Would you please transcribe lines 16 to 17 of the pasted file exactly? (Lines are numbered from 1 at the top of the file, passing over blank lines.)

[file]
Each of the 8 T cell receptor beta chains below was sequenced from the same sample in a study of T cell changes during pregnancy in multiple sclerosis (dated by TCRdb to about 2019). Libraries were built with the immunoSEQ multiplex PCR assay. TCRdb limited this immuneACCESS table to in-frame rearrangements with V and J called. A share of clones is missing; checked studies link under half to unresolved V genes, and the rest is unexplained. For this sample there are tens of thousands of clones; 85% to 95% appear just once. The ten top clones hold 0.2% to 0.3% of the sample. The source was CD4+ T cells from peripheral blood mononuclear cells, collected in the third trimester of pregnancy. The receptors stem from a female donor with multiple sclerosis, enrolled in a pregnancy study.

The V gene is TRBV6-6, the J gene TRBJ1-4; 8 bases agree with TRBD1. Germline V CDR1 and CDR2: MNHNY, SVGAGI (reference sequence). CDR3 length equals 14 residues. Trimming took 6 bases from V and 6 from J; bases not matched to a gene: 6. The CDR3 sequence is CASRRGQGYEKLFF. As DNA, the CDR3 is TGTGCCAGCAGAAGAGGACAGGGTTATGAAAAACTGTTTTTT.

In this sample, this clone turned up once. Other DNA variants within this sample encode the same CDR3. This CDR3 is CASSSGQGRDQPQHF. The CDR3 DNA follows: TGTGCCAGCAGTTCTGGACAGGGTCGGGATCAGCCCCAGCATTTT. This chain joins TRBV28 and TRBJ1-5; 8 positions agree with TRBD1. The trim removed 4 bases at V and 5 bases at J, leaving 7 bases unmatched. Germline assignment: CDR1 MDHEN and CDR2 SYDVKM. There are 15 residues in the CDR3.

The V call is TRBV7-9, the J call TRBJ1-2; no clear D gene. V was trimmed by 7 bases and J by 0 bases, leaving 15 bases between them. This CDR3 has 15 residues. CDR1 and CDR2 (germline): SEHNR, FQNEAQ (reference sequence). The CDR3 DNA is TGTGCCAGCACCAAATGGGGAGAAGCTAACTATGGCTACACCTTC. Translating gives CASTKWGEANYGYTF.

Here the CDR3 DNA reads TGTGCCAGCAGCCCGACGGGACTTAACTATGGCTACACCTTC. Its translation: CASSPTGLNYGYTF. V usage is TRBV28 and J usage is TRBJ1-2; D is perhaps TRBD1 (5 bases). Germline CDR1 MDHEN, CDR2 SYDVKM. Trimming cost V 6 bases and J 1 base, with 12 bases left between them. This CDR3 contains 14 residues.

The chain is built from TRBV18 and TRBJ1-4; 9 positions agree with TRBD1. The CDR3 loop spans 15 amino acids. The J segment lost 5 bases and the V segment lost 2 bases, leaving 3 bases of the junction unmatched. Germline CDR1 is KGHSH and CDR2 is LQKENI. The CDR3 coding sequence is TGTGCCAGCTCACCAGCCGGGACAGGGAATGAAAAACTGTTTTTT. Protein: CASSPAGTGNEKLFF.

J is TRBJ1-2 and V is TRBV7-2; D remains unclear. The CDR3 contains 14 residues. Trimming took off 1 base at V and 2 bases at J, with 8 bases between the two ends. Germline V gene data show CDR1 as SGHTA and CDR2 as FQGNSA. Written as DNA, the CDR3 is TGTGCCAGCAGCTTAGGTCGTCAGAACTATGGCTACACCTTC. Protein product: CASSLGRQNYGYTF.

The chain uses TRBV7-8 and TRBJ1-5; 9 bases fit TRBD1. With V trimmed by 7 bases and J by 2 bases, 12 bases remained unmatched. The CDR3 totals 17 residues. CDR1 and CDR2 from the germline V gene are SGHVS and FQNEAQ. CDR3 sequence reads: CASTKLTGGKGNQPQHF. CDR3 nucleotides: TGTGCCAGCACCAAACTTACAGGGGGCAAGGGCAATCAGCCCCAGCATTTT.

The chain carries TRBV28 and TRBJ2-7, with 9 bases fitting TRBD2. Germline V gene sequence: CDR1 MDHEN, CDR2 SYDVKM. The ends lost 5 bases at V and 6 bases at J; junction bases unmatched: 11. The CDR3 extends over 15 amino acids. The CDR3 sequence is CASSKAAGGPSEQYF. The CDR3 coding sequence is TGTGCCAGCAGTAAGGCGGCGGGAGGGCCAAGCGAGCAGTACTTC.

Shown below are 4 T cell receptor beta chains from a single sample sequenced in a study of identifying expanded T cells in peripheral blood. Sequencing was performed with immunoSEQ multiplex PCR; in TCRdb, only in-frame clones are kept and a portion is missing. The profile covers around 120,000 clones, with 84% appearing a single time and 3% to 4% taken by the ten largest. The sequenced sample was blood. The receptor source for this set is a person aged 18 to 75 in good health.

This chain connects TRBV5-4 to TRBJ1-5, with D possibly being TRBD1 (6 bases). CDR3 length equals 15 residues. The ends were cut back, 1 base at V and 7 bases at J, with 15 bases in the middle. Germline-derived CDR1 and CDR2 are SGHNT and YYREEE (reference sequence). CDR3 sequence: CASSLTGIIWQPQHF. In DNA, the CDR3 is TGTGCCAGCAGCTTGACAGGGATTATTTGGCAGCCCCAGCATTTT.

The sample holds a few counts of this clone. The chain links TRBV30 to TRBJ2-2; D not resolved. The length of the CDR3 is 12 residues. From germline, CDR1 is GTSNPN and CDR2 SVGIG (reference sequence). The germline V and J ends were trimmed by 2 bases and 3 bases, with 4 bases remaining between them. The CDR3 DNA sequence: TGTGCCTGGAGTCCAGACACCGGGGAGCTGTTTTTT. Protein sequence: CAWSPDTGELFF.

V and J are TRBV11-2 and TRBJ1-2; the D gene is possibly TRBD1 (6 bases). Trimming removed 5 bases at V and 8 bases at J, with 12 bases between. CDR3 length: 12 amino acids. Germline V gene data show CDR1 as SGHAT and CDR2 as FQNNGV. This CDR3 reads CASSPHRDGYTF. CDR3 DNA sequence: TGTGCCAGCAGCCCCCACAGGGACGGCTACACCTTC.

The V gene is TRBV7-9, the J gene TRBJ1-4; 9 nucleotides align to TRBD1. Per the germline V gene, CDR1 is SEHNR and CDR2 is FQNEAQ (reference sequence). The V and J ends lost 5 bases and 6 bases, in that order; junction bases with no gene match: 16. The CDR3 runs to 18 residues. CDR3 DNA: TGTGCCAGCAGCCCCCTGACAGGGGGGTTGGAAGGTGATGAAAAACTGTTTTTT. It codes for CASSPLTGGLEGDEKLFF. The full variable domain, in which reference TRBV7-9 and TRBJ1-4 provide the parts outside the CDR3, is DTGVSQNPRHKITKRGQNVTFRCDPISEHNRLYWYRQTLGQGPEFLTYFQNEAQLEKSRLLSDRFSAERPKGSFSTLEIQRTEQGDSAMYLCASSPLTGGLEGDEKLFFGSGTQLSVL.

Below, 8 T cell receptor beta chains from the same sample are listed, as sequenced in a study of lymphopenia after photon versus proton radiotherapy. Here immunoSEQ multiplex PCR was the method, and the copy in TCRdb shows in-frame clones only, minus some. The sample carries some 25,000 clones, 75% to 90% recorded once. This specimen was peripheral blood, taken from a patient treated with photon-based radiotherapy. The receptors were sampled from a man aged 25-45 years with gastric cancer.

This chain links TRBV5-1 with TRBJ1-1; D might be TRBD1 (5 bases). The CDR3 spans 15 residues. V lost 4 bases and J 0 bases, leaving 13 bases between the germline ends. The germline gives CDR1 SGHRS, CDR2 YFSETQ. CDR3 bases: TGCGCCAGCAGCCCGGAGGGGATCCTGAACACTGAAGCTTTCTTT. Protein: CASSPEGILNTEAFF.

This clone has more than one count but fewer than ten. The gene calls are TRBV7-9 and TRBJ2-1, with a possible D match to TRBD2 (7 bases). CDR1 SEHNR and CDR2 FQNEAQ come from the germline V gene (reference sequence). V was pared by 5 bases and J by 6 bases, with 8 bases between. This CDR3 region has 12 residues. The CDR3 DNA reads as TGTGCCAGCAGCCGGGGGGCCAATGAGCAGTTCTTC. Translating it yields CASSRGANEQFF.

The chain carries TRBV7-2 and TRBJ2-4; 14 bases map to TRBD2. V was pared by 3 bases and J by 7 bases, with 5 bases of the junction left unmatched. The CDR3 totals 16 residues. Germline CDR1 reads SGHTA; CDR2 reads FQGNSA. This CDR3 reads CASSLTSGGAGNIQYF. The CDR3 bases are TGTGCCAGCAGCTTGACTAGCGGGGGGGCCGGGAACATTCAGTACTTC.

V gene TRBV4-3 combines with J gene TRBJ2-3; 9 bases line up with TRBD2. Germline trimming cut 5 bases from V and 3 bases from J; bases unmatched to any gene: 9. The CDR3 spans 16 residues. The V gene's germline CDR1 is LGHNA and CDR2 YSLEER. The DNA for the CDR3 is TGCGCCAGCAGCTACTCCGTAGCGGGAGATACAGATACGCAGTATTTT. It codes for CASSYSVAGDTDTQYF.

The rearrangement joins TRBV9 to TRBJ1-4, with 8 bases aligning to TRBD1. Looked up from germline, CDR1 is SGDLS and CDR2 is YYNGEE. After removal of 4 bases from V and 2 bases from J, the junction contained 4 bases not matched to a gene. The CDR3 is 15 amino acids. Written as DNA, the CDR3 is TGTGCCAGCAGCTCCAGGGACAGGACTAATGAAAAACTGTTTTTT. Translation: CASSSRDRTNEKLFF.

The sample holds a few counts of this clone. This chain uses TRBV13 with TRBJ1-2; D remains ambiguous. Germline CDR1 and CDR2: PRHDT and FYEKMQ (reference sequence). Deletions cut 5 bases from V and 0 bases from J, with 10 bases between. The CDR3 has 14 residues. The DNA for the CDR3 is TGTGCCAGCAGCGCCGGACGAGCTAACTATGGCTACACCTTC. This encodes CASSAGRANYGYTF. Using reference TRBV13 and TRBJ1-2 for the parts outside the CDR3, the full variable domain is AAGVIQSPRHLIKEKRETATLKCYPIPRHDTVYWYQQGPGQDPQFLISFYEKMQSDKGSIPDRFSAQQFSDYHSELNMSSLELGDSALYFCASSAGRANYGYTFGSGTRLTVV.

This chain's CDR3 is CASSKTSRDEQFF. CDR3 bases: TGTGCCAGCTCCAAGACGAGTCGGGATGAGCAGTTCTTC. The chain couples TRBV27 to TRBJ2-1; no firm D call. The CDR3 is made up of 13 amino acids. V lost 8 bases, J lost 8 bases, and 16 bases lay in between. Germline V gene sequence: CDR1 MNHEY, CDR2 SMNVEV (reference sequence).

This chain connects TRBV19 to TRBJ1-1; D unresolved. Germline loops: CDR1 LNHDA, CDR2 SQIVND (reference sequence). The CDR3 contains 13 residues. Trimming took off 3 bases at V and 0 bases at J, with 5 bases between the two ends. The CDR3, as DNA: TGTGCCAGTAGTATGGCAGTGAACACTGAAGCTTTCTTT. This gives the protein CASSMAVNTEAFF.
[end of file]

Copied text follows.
This chain links TRBV5-1 with TRBJ1-1; D might be TRBD1 (5 bases). The CDR3 spans 15 residues. V lost 4 bases and J 0 bases, leaving 13 bases between the germline ends. The germline gives CDR1 SGHRS, CDR2 YFSETQ. CDR3 bases: TGCGCCAGCAGCCCGGAGGGGATCCTGAACACTGAAGCTTTCTTT. Protein: CASSPEGILNTEAFF.

This clone has more than one count but fewer than ten. The gene calls are TRBV7-9 and TRBJ2-1, with a possible D match to TRBD2 (7 bases). CDR1 SEHNR and CDR2 FQNEAQ come from the germline V gene (reference sequence). V was pared by 5 bases and J by 6 bases, with 8 bases between. This CDR3 region has 12 residues. The CDR3 DNA reads as TGTGCCAGCAGCCGGGGGGCCAATGAGCAGTTCTTC. Translating it yields CASSRGANEQFF.